Stone Arch Festival: The most scenic block party in town also has one of the most eclectic music lineups again, starting with a Friday night riverside lineup at Water PowerPoint with Chris Koza’s gushing folk-rock ensemble Rogue Valley. Saturday’s multi-stage roster includes vintage picker Jack Klatt, Meters-like instrumental jammers Purple Funk Metropolis, Prairie Fire Lady Choir, Lena Elizabeth, the Von Tramps, Rich Mattson & the Northstars, Dan Israel and MN Sinfonia. Sunday features out-state rockers the Fontanelles and Ultrasounds, Kind Country, Nikki & the Ruemates and more. (6-10 p.m. Fri., 11 a.m.-5 p.m. Sat., 11 a.m.-5 p.m. Sun., St. Anthony Main riverfront, downtown Mpls., free, schedule at

Steely Dan/Doobie Brothers: Guitarist Walter Becker died last year, but his Rock Hall of Fame band, Steely Dan, has carried on. That would be lead singer/keyboardist Donald Fagen and a revolving cast of players, just as it was with Becker, too, doing “Hey Nineteen,” “Black Cow” and “Rikki Don’t Lose That Number.” Opening will be another band of long-standing and changing personnel — the Doobie Brothers, still featuring Tom Johnston and Patrick Simmons but not Michael McDonald, who also did a stint in Steely Dan. (7:30 p.m. Fri. Xcel Energy Center. $39.50 and up,

Trombone Shorty: The New Orleans horn man’s 2017 album, “Parking Lot Symphony,” has an unquestioned 1970s soul vibe (think Earth, Wind & Fire) with a distinctive jazz touch. He opens and closes the album with funeral marches and covers a couple of hometown legends, the Meters and Allen Toussaint. Shorty’s first album on the Blue Note label, this new disc ensures some jazzy horn passages in concert; but fans know that this Minnesota Zoo favorite will bring the party funk, too, and salute James Brown and Prince. And it looks like we’ll make Trombone Shorty and Orleans Avenue feel at home with Louisiana-like humidity this weekend. Twin Cities jazzy funksters Pho open. (7:30 p.m. Fri.-Sat. Minnesota Zoo, Apple Valley, $49-$61.50,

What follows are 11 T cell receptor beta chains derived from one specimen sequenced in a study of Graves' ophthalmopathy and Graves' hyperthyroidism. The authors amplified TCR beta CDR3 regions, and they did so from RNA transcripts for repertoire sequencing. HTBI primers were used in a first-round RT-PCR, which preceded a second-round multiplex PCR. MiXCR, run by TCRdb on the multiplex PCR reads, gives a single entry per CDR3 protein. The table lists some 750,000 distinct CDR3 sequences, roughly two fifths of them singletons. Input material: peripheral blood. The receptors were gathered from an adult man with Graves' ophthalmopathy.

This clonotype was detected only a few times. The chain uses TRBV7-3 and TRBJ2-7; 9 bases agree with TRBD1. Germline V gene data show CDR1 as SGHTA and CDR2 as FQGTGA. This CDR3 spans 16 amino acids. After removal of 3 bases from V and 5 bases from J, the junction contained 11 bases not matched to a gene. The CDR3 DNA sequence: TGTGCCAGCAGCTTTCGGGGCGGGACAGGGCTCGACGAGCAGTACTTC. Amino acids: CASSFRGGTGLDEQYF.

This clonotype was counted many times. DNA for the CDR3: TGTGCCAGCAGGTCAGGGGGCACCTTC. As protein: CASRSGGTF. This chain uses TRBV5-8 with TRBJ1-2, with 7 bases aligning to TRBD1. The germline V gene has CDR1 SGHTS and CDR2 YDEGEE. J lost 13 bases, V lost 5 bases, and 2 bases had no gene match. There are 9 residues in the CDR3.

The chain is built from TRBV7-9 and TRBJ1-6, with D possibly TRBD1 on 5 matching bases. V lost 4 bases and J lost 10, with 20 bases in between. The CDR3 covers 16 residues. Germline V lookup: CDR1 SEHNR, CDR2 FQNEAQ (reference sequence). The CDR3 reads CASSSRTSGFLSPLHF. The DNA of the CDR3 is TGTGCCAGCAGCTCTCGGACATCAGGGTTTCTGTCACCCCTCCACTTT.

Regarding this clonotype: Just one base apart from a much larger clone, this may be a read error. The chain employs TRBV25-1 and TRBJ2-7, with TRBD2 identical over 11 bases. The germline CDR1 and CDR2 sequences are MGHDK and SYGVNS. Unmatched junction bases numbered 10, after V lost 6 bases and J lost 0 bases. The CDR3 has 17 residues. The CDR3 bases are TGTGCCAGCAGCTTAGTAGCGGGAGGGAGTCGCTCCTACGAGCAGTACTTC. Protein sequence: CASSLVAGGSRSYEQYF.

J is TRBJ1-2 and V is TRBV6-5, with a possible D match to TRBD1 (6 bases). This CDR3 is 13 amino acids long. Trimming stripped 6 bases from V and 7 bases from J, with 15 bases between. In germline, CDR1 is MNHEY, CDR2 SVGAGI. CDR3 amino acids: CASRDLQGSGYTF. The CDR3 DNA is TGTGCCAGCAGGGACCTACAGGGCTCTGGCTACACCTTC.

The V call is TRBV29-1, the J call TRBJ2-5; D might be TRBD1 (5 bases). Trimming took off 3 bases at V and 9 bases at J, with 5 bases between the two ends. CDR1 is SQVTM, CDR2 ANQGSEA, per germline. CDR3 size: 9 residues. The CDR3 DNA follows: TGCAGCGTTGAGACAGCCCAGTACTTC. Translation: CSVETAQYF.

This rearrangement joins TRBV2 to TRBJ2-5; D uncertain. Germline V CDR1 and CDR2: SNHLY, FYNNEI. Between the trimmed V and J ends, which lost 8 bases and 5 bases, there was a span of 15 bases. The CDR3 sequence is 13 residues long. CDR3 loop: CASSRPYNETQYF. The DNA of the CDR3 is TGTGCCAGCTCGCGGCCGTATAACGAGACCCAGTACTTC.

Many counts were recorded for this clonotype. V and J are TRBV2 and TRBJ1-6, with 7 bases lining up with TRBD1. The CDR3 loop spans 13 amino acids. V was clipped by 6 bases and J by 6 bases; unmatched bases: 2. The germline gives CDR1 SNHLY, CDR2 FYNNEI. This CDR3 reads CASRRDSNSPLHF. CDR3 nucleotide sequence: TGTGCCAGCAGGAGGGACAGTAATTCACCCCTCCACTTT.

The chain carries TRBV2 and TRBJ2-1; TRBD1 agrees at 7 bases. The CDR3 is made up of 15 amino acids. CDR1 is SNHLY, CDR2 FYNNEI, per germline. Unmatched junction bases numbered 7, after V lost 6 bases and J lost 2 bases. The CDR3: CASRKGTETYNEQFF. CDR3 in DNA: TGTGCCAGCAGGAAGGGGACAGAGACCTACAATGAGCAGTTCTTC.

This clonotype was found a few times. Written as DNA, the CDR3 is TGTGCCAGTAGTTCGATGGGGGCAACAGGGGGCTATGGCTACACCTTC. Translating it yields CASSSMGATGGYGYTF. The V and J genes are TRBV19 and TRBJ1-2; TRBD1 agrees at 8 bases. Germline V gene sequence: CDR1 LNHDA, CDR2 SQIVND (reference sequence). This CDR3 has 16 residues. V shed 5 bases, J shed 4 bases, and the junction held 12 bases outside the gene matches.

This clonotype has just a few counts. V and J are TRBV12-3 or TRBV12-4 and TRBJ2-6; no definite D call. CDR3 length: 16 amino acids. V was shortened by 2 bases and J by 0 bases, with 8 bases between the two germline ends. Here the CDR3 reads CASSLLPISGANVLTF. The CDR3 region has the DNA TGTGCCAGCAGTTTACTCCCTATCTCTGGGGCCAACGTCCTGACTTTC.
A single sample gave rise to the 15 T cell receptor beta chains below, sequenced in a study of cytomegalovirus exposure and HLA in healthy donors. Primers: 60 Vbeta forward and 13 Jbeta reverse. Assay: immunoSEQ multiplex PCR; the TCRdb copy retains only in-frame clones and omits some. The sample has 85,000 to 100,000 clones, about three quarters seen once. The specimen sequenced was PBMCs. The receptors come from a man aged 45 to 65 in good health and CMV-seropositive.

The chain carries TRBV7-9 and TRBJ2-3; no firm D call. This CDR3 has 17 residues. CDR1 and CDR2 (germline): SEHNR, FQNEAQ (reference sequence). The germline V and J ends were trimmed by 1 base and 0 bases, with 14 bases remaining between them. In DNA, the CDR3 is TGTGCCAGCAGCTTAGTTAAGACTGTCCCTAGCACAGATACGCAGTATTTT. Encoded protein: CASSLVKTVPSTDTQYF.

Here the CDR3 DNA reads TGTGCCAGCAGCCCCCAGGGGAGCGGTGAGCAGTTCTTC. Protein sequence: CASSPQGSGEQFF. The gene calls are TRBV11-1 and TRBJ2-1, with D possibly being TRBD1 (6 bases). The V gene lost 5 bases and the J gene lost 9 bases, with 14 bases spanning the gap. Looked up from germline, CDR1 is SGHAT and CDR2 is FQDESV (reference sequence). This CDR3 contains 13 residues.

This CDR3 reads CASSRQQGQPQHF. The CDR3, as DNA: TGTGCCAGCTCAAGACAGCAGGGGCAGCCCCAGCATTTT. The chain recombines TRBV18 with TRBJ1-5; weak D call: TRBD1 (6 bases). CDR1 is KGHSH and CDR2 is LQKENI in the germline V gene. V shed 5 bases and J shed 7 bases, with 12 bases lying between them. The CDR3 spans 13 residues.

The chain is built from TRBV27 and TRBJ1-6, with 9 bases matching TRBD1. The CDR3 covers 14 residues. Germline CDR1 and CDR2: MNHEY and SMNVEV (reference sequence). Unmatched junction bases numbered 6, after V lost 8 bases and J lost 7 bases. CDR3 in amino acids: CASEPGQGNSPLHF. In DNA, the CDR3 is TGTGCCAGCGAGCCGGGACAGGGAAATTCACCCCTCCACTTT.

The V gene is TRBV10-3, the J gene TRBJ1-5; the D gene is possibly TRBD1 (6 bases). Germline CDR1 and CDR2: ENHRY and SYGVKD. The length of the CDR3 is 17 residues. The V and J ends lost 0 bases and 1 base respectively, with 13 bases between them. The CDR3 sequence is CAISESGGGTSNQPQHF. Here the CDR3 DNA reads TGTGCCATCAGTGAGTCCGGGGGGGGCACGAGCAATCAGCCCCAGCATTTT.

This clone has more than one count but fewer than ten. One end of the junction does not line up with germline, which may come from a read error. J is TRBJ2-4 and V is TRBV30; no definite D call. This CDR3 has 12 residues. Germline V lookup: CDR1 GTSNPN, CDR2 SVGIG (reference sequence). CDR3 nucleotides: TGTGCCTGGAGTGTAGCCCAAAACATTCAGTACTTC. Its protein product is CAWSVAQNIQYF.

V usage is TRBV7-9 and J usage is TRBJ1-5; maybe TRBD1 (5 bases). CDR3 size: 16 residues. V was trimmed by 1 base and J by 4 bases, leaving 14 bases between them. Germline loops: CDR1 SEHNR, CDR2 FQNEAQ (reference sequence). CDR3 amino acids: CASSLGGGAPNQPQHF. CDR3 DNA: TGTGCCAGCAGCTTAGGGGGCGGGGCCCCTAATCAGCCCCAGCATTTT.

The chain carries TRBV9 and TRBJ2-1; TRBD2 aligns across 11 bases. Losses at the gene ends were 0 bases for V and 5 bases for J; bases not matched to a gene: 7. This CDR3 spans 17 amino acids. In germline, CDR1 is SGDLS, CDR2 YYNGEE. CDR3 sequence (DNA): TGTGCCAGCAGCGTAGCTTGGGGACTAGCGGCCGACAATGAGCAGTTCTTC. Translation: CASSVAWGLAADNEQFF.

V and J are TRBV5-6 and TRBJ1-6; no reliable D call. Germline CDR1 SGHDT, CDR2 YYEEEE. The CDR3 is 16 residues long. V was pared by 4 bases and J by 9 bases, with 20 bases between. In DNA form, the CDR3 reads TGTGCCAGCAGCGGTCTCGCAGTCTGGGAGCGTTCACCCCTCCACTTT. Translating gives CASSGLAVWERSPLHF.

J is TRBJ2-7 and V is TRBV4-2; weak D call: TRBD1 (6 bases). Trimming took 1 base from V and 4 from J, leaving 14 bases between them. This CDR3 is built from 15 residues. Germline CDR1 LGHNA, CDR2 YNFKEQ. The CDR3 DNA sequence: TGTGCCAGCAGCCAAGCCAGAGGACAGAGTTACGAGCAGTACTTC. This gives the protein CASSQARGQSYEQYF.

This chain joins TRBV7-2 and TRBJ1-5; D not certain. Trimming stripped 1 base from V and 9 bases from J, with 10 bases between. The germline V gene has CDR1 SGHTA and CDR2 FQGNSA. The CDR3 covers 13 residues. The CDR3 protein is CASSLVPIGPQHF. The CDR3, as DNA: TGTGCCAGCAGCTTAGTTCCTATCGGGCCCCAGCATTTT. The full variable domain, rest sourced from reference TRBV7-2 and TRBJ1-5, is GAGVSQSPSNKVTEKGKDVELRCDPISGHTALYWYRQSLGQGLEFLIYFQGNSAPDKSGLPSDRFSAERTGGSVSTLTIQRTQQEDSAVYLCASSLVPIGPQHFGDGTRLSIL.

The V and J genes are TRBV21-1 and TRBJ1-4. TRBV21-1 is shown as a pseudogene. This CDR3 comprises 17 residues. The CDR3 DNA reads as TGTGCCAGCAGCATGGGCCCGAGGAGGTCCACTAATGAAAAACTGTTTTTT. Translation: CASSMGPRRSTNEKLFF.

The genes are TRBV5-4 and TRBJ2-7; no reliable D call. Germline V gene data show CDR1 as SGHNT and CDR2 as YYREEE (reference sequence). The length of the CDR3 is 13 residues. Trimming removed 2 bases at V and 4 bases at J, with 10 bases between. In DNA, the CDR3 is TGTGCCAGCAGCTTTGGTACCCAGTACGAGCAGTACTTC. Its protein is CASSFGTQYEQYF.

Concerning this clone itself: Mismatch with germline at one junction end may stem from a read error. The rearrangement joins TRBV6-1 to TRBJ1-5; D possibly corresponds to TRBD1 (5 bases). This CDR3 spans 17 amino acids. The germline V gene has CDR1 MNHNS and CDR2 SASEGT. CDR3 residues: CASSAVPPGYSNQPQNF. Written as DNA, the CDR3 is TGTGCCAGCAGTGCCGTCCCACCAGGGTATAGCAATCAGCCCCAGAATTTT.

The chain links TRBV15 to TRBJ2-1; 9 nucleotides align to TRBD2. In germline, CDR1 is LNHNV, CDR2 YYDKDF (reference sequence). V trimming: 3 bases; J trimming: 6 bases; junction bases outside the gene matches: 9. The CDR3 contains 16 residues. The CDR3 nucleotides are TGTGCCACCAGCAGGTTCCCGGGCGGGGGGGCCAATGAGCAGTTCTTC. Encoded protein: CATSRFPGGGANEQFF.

Yam Haus: These earnest young pop-rockers from Hudson, Wis., already won over a packed First Ave crowd opening for Bishop Briggs and are racking up impressive Spotify play numbers going into the release party for their debut album, “Stargazer.” Brooding but upbeat synth-pop tunes such as “Kingdom” and “West Coast” are part Ed Sheeran and Owl City, a mix that makes them one of the most commercially viable local bands of recent memory. (7:30 p.m. Fri., Amsterdam Bar & Hall, $10-$14, all ages.)

Beach Slang: Alex James of Philadelphia’s rowdy, Replacements-flavored roar-rock band is touring with his acoustic offshoot, dubbed “Quiet Slang,” which has been earning love from fans. (9 p.m. Fri., Turf Club, $15.)

Skating Polly: Oklahoma’s fun sibling punk trio continues to blast through ’90s grunge influences and recruited early booster Exene Cervenka to guest on its new album, “The Make It All Show.” Potty Mouth and Kiss the Tiger open. (8 p.m. Fri., Lee’s Liquor Lounge, $12.)

Wooldridge Brothers: Blending classic Springsteen influences with Brit-popsters like Crowded House, Scott and Brian Wooldridge have kept their band rolling despite living apart in Minneapolis and Milwaukee, respectively. They’re dropping their Kickstarter-funded sixth album, “Starts at Dusk,” with openers Lolo’s Ghost and White Sweater. (8 p.m. Fri., Eagle’s Club #34, Mpls., $10.)